An organism can exist without external selection—without the environment determining who wins and loses in the evolutionary race—but it will still be subject to internal selection, which takes place within organisms. In their new study, McShea and Fleming do not provide evidence for the zero-force evolutionary law, according to Erwin, “because they only consider adult variants.” The researchers did not look at the mutants that died from developmental disorders before reaching maturity, despite being cared for by scientists.
Another objection Erwin and other critics have raised is that McShea and Brandon's version of complexity does not jibe with how most people define the term. After all, an eye does not just have many different parts. Those parts also carry out a task together, and each one has a particular job to do. But McShea and Brandon argue that the kind of complexity that they are examining could lead to complexity of other sorts. “The kind of complexity that we're seeing in this Drosophila population is the foundation for really interesting stuff that selection could get hold of” to build complex structures that function to aid survival, McShea says.
As a paleobiologist, McShea is accustomed to thinking about the kind of complexity he can see in fossils—bones fitting together into a skeleton, for example. But in recent years a number of molecular biologists have independently begun to think much as he does about how complexity emerges.
In the 1990s a group of Canadian biologists started to ponder the fact that mutations often have no effect on an organism at all. These mutations are, in the jargon of evolutionary biology, neutral. The scientists, including Michael Gray of Dalhousie University in Halifax, proposed that the mutations could give rise to complex structures without going through a series of intermediates that are each selected for their help in adapting an organism to its environment. They dubbed this process “constructive neutral evolution.”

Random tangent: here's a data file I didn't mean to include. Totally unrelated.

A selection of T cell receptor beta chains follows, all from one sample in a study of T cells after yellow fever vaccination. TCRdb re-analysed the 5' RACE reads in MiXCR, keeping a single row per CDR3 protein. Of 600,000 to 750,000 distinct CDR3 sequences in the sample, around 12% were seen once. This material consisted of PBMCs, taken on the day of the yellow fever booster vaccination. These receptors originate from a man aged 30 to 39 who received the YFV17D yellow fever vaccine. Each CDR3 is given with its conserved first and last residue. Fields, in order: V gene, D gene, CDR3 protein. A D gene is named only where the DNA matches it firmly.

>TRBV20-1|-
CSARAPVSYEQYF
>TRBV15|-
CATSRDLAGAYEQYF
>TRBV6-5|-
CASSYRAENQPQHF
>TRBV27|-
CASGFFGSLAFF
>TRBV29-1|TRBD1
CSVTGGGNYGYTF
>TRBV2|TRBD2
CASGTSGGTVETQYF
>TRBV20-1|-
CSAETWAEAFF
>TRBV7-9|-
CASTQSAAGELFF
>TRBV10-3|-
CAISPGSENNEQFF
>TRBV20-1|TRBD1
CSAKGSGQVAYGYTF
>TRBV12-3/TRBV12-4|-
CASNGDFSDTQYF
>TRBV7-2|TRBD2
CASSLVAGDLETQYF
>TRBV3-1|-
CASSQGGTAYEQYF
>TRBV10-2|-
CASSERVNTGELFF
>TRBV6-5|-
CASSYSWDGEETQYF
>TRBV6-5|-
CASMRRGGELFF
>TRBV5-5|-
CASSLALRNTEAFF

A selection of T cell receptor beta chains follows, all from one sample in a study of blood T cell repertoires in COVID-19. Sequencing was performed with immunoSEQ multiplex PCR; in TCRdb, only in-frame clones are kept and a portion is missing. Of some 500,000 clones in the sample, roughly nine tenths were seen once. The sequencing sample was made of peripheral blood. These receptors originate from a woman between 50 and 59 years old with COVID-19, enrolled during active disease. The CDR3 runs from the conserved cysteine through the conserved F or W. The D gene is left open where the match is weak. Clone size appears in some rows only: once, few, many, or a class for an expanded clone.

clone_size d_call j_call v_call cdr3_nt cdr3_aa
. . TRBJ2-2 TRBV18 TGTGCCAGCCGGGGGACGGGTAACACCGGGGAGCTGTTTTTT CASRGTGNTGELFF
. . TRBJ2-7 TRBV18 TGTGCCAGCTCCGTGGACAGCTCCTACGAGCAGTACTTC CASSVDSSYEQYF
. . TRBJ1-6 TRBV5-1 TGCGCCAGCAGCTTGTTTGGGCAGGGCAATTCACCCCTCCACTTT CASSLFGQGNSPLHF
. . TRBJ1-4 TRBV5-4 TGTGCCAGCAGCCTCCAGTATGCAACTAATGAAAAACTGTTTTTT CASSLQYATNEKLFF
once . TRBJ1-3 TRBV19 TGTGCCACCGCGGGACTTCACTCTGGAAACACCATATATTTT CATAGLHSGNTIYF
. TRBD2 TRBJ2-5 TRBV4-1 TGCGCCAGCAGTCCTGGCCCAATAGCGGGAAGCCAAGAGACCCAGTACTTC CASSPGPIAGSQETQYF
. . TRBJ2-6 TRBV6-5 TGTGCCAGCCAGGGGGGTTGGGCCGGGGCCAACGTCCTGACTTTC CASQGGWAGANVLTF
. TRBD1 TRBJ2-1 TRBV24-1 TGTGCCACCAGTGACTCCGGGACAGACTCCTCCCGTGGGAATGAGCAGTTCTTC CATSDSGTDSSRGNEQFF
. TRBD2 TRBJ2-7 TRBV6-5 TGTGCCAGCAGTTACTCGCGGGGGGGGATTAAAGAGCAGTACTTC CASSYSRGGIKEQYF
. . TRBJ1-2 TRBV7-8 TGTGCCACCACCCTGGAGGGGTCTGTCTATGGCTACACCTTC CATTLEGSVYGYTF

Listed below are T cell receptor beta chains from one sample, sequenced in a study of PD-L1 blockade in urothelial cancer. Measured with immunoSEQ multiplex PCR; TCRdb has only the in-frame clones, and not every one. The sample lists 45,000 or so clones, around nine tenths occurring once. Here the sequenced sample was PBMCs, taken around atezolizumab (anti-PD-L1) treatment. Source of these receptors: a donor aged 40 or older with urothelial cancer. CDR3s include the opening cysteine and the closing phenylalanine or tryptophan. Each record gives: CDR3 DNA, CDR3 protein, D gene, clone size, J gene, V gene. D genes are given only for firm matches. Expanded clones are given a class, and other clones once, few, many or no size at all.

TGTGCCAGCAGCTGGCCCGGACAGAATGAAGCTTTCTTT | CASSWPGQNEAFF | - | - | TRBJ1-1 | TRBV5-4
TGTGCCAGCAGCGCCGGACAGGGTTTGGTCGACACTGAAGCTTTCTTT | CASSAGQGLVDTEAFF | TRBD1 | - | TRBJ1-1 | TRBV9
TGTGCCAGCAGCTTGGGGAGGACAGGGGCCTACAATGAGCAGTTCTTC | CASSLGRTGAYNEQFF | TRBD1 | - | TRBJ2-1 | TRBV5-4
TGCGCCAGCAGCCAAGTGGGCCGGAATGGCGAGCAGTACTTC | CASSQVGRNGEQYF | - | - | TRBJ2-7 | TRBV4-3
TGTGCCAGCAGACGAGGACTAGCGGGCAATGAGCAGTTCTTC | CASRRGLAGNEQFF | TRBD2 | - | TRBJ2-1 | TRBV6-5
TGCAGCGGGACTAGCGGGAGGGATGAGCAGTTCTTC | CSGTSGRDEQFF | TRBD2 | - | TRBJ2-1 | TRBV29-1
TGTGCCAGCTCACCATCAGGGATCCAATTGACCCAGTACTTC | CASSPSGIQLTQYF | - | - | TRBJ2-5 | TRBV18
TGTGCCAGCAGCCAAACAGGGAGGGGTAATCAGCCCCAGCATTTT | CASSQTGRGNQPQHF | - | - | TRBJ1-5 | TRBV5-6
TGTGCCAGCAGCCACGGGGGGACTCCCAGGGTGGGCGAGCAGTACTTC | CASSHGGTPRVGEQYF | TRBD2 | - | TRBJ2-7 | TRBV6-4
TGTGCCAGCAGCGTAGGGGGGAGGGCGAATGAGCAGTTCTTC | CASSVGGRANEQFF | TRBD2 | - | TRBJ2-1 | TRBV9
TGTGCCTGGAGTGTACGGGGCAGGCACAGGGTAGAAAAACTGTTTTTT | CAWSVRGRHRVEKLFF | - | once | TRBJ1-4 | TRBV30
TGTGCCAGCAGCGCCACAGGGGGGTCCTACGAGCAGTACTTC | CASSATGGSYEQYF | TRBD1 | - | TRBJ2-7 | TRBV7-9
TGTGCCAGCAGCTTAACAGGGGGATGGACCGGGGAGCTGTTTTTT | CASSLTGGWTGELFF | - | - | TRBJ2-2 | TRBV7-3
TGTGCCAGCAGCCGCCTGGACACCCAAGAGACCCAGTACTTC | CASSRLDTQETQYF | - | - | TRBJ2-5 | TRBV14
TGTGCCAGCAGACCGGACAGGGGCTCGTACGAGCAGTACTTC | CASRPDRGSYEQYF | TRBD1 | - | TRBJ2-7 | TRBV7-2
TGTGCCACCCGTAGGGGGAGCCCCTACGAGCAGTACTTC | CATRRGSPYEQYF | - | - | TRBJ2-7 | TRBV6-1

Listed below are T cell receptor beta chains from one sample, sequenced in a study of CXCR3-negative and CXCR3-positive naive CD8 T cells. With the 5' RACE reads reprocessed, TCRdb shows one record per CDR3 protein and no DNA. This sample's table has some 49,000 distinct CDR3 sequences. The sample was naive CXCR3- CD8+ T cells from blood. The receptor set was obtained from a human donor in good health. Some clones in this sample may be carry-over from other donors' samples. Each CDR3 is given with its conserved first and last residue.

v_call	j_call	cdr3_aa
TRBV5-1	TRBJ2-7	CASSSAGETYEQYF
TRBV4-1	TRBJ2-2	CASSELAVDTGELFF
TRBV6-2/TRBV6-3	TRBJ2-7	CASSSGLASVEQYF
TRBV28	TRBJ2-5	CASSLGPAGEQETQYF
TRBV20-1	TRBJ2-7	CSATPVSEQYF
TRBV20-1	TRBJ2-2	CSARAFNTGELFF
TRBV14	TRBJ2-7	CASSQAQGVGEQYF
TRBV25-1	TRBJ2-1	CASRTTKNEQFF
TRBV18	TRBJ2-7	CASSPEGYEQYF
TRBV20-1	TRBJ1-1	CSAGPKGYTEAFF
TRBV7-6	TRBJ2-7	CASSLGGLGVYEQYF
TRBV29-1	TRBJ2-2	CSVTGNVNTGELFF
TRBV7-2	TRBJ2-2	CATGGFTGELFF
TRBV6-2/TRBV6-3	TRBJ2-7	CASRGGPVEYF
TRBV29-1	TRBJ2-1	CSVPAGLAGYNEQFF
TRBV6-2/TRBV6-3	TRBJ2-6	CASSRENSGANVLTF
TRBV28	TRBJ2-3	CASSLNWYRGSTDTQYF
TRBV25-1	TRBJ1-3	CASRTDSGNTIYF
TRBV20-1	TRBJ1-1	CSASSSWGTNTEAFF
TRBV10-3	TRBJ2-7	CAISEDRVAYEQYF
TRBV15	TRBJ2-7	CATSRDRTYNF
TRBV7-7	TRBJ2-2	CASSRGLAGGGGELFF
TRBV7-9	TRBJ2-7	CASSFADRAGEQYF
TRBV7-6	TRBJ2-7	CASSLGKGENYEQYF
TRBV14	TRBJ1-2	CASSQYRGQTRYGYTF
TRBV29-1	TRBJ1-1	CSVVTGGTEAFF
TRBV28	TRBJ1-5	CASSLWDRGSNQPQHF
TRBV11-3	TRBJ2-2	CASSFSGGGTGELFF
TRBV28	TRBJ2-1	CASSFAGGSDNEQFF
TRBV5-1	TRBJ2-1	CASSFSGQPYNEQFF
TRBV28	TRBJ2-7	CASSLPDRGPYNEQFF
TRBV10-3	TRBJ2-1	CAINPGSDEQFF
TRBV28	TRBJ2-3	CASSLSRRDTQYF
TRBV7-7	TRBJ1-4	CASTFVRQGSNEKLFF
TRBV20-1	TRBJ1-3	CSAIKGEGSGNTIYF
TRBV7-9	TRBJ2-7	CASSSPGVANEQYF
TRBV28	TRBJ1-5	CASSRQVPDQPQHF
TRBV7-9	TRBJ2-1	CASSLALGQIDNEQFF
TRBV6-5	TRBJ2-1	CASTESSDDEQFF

Gray has been encouraged by some recent studies that provide compelling evidence for constructive neutral evolution. One of the leaders in this research is Joe Thornton of the University of Oregon. He and his colleagues have found what appears to be an example in the cells of fungi. In fungi, such as a portobello mushroom, cells have to move atoms from one place to another to stay alive. One of the ways they do so is with molecular pumps called vacuolar ATPase complexes. A spinning ring of proteins shuttles atoms from one side of a membrane in the fungus to another. This ring is clearly a complex structure. It contains six protein molecules. Four of the molecules consist of the protein known as Vma3. The fifth is Vma11 and the sixth Vma16. All three types of protein are essential for the ring to spin.
To find out how this complex structure evolved, Thornton and his colleagues compared the proteins with related versions in other organisms, such as animals. (Fungi and animals share a common ancestor that lived around a billion years ago.)
In animals, the vacuolar ATPase complexes also have spinning rings made of six proteins. But those rings are different in one crucial way: instead of having three types of proteins in their rings, they have only two. Each animal ring is made up of five copies of Vma3 and one of Vma16. They have no Vma11. By McShea and Brandon's definition of complexity, fungi are more complex than animals—at least when it comes to their vacuolar ATPase complexes.
The scientists looked closely at the genes encoding the ring proteins. Vma11, the ring protein unique to fungi, turns out to be a close relative of the Vma3 in both animals and fungi. The genes for Vma3 and Vma11 must therefore share a common ancestry. Thornton and his colleagues concluded that early in the evolution of fungi, an ancestral gene for ring proteins was accidentally duplicated. Those two copies then evolved into Vma3 and Vma11.